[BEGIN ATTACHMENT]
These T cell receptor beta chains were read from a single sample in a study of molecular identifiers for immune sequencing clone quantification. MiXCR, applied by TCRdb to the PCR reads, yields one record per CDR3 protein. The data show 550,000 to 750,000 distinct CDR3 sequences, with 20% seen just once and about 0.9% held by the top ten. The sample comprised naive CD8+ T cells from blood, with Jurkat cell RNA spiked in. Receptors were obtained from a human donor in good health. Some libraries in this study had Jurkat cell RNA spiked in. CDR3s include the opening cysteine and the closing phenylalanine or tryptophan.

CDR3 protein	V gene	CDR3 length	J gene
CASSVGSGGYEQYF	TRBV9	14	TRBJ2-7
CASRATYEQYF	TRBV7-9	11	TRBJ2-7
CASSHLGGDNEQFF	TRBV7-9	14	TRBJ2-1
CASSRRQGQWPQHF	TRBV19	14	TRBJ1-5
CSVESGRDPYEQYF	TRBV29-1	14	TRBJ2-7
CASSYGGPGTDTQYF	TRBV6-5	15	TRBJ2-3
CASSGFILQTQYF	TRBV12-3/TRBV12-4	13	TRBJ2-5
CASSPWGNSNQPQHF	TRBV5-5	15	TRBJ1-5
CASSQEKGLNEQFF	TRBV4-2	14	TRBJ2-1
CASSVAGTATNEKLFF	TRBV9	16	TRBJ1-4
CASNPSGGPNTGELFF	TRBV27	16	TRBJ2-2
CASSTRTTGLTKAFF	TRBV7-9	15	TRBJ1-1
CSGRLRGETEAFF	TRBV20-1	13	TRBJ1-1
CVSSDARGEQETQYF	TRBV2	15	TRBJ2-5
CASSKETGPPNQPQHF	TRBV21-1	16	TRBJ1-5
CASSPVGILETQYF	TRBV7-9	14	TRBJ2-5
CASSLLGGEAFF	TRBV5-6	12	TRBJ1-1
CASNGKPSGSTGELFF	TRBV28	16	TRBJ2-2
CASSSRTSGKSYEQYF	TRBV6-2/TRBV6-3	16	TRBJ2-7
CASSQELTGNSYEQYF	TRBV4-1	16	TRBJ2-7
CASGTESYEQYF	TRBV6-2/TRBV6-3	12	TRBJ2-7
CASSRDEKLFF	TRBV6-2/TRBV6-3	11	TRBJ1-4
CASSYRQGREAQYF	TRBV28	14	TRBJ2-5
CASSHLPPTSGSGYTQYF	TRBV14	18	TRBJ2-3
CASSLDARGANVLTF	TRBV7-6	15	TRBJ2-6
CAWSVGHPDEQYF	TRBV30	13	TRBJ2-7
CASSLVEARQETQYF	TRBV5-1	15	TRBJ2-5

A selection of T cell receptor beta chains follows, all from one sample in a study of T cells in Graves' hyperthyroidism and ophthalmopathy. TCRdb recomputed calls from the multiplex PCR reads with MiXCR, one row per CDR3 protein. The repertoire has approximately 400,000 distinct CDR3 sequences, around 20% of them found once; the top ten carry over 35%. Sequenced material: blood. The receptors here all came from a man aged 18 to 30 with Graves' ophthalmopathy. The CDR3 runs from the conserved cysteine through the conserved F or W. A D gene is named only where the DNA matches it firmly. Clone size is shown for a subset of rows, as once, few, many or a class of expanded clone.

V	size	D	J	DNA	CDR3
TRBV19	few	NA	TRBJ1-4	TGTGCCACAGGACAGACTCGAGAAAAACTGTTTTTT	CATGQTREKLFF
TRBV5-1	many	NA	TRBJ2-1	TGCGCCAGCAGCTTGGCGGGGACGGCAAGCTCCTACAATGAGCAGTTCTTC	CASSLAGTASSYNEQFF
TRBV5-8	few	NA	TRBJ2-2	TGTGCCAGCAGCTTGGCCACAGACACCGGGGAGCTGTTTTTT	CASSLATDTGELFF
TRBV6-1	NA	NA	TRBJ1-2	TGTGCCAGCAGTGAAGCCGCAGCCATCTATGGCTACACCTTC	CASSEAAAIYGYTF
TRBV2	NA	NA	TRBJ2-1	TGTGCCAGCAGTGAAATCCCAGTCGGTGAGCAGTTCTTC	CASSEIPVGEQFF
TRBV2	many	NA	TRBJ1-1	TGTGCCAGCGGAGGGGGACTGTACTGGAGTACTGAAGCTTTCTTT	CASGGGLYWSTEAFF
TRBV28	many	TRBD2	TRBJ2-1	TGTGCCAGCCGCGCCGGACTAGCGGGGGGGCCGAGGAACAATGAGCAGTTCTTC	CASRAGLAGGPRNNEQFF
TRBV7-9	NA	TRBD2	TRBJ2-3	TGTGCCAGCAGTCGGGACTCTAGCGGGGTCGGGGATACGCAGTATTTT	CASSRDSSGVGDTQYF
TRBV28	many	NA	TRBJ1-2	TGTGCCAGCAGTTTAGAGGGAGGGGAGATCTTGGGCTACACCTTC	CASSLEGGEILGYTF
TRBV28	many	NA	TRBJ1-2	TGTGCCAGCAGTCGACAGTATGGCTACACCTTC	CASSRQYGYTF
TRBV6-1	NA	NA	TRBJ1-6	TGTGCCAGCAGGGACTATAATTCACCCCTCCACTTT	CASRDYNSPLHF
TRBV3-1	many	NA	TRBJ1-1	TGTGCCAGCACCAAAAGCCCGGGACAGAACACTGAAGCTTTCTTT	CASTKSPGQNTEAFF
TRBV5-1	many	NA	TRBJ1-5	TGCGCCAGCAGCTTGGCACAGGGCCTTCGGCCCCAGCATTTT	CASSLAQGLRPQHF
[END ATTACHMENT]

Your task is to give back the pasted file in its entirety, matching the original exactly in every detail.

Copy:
These T cell receptor beta chains were read from a single sample in a study of molecular identifiers for immune sequencing clone quantification. MiXCR, applied by TCRdb to the PCR reads, yields one record per CDR3 protein. The data show 550,000 to 750,000 distinct CDR3 sequences, with 20% seen just once and about 0.9% held by the top ten. The sample comprised naive CD8+ T cells from blood, with Jurkat cell RNA spiked in. Receptors were obtained from a human donor in good health. Some libraries in this study had Jurkat cell RNA spiked in. CDR3s include the opening cysteine and the closing phenylalanine or tryptophan.

CDR3 protein	V gene	CDR3 length	J gene
CASSVGSGGYEQYF	TRBV9	14	TRBJ2-7
CASRATYEQYF	TRBV7-9	11	TRBJ2-7
CASSHLGGDNEQFF	TRBV7-9	14	TRBJ2-1
CASSRRQGQWPQHF	TRBV19	14	TRBJ1-5
CSVESGRDPYEQYF	TRBV29-1	14	TRBJ2-7
CASSYGGPGTDTQYF	TRBV6-5	15	TRBJ2-3
CASSGFILQTQYF	TRBV12-3/TRBV12-4	13	TRBJ2-5
CASSPWGNSNQPQHF	TRBV5-5	15	TRBJ1-5
CASSQEKGLNEQFF	TRBV4-2	14	TRBJ2-1
CASSVAGTATNEKLFF	TRBV9	16	TRBJ1-4
CASNPSGGPNTGELFF	TRBV27	16	TRBJ2-2
CASSTRTTGLTKAFF	TRBV7-9	15	TRBJ1-1
CSGRLRGETEAFF	TRBV20-1	13	TRBJ1-1
CVSSDARGEQETQYF	TRBV2	15	TRBJ2-5
CASSKETGPPNQPQHF	TRBV21-1	16	TRBJ1-5
CASSPVGILETQYF	TRBV7-9	14	TRBJ2-5
CASSLLGGEAFF	TRBV5-6	12	TRBJ1-1
CASNGKPSGSTGELFF	TRBV28	16	TRBJ2-2
CASSSRTSGKSYEQYF	TRBV6-2/TRBV6-3	16	TRBJ2-7
CASSQELTGNSYEQYF	TRBV4-1	16	TRBJ2-7
CASGTESYEQYF	TRBV6-2/TRBV6-3	12	TRBJ2-7
CASSRDEKLFF	TRBV6-2/TRBV6-3	11	TRBJ1-4
CASSYRQGREAQYF	TRBV28	14	TRBJ2-5
CASSHLPPTSGSGYTQYF	TRBV14	18	TRBJ2-3
CASSLDARGANVLTF	TRBV7-6	15	TRBJ2-6
CAWSVGHPDEQYF	TRBV30	13	TRBJ2-7
CASSLVEARQETQYF	TRBV5-1	15	TRBJ2-5

A selection of T cell receptor beta chains follows, all from one sample in a study of T cells in Graves' hyperthyroidism and ophthalmopathy. TCRdb recomputed calls from the multiplex PCR reads with MiXCR, one row per CDR3 protein. The repertoire has approximately 400,000 distinct CDR3 sequences, around 20% of them found once; the top ten carry over 35%. Sequenced material: blood. The receptors here all came from a man aged 18 to 30 with Graves' ophthalmopathy. The CDR3 runs from the conserved cysteine through the conserved F or W. A D gene is named only where the DNA matches it firmly. Clone size is shown for a subset of rows, as once, few, many or a class of expanded clone.

V	size	D	J	DNA	CDR3
TRBV19	few	NA	TRBJ1-4	TGTGCCACAGGACAGACTCGAGAAAAACTGTTTTTT	CATGQTREKLFF
TRBV5-1	many	NA	TRBJ2-1	TGCGCCAGCAGCTTGGCGGGGACGGCAAGCTCCTACAATGAGCAGTTCTTC	CASSLAGTASSYNEQFF
TRBV5-8	few	NA	TRBJ2-2	TGTGCCAGCAGCTTGGCCACAGACACCGGGGAGCTGTTTTTT	CASSLATDTGELFF
TRBV6-1	NA	NA	TRBJ1-2	TGTGCCAGCAGTGAAGCCGCAGCCATCTATGGCTACACCTTC	CASSEAAAIYGYTF
TRBV2	NA	NA	TRBJ2-1	TGTGCCAGCAGTGAAATCCCAGTCGGTGAGCAGTTCTTC	CASSEIPVGEQFF
TRBV2	many	NA	TRBJ1-1	TGTGCCAGCGGAGGGGGACTGTACTGGAGTACTGAAGCTTTCTTT	CASGGGLYWSTEAFF
TRBV28	many	TRBD2	TRBJ2-1	TGTGCCAGCCGCGCCGGACTAGCGGGGGGGCCGAGGAACAATGAGCAGTTCTTC	CASRAGLAGGPRNNEQFF
TRBV7-9	NA	TRBD2	TRBJ2-3	TGTGCCAGCAGTCGGGACTCTAGCGGGGTCGGGGATACGCAGTATTTT	CASSRDSSGVGDTQYF
TRBV28	many	NA	TRBJ1-2	TGTGCCAGCAGTTTAGAGGGAGGGGAGATCTTGGGCTACACCTTC	CASSLEGGEILGYTF
TRBV28	many	NA	TRBJ1-2	TGTGCCAGCAGTCGACAGTATGGCTACACCTTC	CASSRQYGYTF
TRBV6-1	NA	NA	TRBJ1-6	TGTGCCAGCAGGGACTATAATTCACCCCTCCACTTT	CASRDYNSPLHF
TRBV3-1	many	NA	TRBJ1-1	TGTGCCAGCACCAAAAGCCCGGGACAGAACACTGAAGCTTTCTTT	CASTKSPGQNTEAFF
TRBV5-1	many	NA	TRBJ1-5	TGCGCCAGCAGCTTGGCACAGGGCCTTCGGCCCCAGCATTTT	CASSLAQGLRPQHF